In a town known for its assortment of chain restaurants and as world base for a company for whom he advertises on TV — State Farm — perhaps it’s only logical that Green Bay Packers’ all-pro QB Aaron Rodgers has a favorite dining spot here, too.
It’s Cracker Barrel, of course.
Almost a year to the day Rodgers passed through B-N in 2013 and lunched along Brock Drive, diners looked up from their lunch last week and saw Rodgers again, this time with his teammate, center Evan Dietrich-Smith.
“I guess I love this place,” chuckled Rodgers to fellow diners.
An avid hunter, Rodgers ends each season with a hunting trip to Arkansas … and B-N, he says, is a perfect lunch stop.
The moment word spread that Rodgers was back and ordering his usual — Grandpa's Breakfast, Packers’ fans — like Cracker Barrel cook Dawn Nettleton — quickly ventured out to get a glimpse. Rodgers and Dietrich-Smith were “highly hospitable,” posing for pictures. (Photos are on today’s Flick blog at www.pantagraph.com).
The restaurant’s manager, Tom Wright, also stopped by for a quick cell-snap, acknowledging he’s a Bears fans but adding with a laugh, “But, you know, I needed to be a good host to our guests.”
More locals making good:
— If you caught the NBC premiere of “Chicago P.D.” and swear that guy playing officer Kevin Atwater looked familiar, Bingo! That’s LaRoyce Hawkins, who just graduated from Illinois State University and was well-known at B-N open-mic nights on campus and downtown. “This is my first big picnic,” tweets Hawkins. “I’ve day-played a few times and guest appeared on shows. But this is the first time a regular. I’m loving it.”
— Playing on CNN last week was the documentary “The Sole Survivor,” a two-hour look at four people who were the only survivors in four major air disasters. It was must-see viewing at the Twin City home of John McIntyre, the long-time intercity high school football coach and current McLean County Board member. His daughter, Amy McIntyre, a ’92 Central Catholic grad, co-produced it.
Even on national TV, Kinzinger doesn’t forget: Sitting there last Sunday morn on the "experts" panel of ABC's "This Week with George Stephanopoulos" was U.S. Rep. Adam Kinzinger, the 35-year-old Twin City product who these days is finding increased national visibility in Washington, D.C.
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That's when, while Kinzinger and fellow panelists were trying to answer a history question ("Which U.S. president gave the very first State of the Union speech?") in a "Jeopardy" like segment, the Normal West grad also showed that while the future is in front of him, he's not forgetting his past … although he might be forgetting his history.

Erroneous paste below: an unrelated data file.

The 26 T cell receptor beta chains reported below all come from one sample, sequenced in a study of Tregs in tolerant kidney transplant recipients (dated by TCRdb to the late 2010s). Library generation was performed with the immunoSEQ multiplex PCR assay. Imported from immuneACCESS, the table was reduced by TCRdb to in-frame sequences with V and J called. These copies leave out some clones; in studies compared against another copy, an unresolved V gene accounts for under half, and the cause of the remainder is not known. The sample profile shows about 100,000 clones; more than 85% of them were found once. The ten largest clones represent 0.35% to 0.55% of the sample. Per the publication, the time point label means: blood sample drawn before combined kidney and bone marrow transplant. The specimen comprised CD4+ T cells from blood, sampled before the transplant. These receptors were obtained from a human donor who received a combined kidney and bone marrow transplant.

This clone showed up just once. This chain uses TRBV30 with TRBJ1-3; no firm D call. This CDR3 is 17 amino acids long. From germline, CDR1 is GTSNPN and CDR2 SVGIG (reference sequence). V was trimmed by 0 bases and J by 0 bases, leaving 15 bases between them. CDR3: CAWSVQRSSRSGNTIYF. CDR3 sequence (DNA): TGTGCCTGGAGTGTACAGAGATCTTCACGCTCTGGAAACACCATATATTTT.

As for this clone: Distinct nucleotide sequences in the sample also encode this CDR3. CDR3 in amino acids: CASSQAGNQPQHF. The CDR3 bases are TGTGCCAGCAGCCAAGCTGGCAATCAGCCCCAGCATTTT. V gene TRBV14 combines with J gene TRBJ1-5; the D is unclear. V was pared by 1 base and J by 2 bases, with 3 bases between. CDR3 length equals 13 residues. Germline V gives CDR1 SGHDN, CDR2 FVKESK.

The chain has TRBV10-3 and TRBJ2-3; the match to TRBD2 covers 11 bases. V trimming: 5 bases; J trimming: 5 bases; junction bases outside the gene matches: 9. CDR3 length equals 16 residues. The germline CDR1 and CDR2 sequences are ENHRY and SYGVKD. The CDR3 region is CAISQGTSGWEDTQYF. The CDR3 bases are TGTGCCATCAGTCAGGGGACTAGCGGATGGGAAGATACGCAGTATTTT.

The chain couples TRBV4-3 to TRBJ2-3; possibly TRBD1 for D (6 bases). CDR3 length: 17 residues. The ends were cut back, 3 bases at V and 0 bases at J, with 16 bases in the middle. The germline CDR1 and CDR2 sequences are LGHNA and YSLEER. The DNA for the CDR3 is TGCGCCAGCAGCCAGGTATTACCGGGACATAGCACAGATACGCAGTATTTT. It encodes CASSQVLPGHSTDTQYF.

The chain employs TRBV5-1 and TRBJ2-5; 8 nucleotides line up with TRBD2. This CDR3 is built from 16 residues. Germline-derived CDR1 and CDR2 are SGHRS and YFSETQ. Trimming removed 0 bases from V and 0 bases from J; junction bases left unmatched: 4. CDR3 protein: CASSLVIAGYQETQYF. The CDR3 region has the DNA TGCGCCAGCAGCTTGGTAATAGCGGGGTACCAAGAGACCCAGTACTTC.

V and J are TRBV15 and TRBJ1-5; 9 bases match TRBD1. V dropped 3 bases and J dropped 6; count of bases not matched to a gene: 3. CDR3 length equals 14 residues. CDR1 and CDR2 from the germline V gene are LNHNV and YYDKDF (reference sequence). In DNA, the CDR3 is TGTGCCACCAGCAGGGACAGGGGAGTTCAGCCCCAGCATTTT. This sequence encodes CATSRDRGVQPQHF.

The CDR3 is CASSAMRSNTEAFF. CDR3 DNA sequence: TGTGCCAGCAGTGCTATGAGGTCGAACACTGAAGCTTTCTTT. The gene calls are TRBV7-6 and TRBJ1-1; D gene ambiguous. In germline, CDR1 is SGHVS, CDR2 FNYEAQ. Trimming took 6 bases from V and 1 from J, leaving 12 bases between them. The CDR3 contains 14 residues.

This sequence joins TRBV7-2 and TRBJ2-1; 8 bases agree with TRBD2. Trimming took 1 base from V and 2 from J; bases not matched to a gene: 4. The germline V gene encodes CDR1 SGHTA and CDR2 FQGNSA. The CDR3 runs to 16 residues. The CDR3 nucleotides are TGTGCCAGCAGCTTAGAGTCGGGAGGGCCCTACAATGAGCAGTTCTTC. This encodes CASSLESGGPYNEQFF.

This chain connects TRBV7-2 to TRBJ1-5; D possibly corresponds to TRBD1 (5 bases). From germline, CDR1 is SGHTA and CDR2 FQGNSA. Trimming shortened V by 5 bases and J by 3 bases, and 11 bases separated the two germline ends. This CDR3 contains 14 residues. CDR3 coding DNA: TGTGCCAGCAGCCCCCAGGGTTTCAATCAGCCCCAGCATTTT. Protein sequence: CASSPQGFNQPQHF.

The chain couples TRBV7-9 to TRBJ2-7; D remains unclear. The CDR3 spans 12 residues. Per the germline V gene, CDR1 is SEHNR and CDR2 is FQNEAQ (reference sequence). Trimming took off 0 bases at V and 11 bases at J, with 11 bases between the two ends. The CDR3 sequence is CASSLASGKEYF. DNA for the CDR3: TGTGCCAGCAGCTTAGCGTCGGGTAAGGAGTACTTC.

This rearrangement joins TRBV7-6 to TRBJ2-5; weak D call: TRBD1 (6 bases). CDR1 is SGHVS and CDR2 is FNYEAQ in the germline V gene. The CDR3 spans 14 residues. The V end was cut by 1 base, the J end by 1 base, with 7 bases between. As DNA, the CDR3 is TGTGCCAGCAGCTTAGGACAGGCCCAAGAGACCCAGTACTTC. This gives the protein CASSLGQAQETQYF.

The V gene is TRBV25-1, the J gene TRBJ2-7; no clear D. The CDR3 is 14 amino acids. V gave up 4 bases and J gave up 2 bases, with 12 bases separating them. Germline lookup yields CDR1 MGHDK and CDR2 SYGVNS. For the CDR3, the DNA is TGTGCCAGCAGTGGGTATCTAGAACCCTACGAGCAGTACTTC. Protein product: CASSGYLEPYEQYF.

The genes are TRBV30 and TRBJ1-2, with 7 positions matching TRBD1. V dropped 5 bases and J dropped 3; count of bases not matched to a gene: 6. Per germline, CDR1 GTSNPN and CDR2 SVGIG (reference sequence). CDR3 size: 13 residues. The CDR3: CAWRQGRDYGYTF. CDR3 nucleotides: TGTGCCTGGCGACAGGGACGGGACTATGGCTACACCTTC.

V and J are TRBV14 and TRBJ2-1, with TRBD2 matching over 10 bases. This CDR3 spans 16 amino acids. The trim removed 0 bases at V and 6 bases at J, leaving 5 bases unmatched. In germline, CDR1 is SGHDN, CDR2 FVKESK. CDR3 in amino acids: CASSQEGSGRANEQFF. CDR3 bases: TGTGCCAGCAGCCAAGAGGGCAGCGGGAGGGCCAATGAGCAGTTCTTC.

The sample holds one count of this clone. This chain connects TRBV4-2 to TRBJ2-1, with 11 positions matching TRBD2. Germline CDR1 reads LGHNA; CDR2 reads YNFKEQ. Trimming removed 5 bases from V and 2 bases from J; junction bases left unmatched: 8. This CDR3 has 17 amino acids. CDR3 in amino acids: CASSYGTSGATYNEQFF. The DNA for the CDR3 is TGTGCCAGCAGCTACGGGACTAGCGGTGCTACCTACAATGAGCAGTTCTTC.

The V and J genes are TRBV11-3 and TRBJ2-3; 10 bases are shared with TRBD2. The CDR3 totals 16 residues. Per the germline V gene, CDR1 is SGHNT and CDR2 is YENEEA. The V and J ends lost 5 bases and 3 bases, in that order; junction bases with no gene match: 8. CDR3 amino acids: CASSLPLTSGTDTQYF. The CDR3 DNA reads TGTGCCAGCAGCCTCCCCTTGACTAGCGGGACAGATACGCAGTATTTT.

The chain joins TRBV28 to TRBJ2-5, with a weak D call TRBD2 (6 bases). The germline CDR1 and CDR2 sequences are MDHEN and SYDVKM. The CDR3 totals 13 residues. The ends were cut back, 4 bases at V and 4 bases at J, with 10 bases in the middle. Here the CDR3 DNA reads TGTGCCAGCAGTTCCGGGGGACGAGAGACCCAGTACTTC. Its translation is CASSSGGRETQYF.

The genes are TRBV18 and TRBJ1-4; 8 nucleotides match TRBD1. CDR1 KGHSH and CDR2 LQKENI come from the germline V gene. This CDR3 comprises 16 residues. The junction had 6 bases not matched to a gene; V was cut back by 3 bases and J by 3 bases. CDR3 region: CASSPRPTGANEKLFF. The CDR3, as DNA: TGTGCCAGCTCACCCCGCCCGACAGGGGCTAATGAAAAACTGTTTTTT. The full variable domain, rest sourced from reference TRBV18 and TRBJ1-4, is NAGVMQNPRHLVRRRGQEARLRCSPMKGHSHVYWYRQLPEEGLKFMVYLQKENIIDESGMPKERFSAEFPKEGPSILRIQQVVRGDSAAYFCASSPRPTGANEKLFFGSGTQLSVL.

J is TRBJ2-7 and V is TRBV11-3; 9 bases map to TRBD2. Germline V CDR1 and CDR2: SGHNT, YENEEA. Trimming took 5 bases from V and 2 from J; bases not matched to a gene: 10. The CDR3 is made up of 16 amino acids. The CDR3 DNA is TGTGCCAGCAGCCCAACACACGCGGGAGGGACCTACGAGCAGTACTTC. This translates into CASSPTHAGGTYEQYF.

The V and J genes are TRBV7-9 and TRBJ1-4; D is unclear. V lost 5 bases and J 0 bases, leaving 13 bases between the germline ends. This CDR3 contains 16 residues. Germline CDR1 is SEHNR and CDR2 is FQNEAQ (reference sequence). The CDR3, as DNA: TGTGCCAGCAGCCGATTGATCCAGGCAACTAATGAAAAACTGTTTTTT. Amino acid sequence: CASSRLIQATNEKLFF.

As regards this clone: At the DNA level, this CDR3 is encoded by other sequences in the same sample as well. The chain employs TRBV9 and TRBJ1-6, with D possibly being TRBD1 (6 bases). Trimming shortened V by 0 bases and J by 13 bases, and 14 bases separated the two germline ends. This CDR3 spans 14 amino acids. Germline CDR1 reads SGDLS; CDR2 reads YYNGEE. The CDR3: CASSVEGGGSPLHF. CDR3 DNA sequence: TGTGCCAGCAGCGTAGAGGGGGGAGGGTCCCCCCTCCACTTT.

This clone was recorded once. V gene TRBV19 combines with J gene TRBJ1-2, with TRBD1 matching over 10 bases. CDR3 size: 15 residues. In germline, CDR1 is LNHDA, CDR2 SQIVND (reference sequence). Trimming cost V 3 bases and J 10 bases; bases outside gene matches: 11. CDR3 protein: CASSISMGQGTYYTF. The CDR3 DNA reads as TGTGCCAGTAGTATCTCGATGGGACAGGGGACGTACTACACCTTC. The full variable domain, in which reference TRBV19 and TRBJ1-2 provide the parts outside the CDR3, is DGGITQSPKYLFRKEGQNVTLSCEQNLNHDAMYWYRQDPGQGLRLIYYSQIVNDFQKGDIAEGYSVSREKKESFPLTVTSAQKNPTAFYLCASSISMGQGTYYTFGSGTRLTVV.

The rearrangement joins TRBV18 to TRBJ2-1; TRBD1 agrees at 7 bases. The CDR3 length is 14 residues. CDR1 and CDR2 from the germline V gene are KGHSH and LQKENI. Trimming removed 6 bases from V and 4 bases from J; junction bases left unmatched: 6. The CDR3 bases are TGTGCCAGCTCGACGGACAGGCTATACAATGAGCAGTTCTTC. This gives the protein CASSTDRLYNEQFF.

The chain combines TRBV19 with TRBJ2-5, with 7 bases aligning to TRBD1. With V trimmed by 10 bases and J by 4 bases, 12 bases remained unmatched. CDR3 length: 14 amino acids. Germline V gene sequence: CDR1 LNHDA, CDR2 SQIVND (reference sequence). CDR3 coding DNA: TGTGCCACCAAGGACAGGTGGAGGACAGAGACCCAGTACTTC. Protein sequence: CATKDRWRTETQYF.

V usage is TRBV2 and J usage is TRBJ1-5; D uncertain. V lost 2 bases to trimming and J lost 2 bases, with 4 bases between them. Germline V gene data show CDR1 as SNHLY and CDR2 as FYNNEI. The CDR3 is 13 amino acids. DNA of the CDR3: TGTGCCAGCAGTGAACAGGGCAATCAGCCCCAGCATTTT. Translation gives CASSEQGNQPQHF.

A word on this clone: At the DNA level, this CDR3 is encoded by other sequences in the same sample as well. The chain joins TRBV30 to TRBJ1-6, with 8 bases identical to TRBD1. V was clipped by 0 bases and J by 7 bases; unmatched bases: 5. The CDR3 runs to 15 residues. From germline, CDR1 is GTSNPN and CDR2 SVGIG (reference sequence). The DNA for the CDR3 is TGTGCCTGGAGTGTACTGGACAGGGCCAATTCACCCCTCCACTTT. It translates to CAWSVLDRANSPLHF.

Kinzinger had no idea who gave the first State of the Union. Nor did anyone else on the four-person panel. Thus, on the tablet that "contestants" were to write their answer, Kinzinger guessed, "Abraham Lincoln."
That was incorrect. But in a salute of sorts — and an apology, for sure — Kinzinger also wrote, clearly visible to the ABC cameras: "Sorry to all my history teachers … Mr. Keogh."
Back in Normal, while not watching the show but learning quickly from friends who were, was one American who suddenly was in the national spotlight.
It was Kelly Keogh!
A veteran of 28 years of teaching, he was Kinzinger’s U.S. history teacher when the congressman was a high school sophomore.
“I haven't heard from Adam, but if I do,” muses Keogh, 52, “I will tease him about missing such an obvious question, especially for a two-term U.S. congressmen! I was relieved, however, to see the rest of the panel missed it, too.”
And he has an answer, too — it was George Washington.
Just how famous is Normal becoming?: Other night, Bob Connelly overheard his daughter, Colleen, scream as she watched the popular CW show "Supernatural" ("one of those cheesy, scary shows that are big among the teen crowd," dutifully explains Bob) and then she screamed for Bob to come in, too.
Oh good, he thought.
But the show, it seems, has discovered Central Illinois. Season 8, Episode 12 is entitled "Normal, Illinois" in which several of the main characters are from a "secret supernatural society" that “thrives in Normal, Illinois.”
Yes, thanks to Bob, we thought you’d like to know, just in case you notice the neighbors looking at you a bit oddly.
Bill Flick is at email@example.com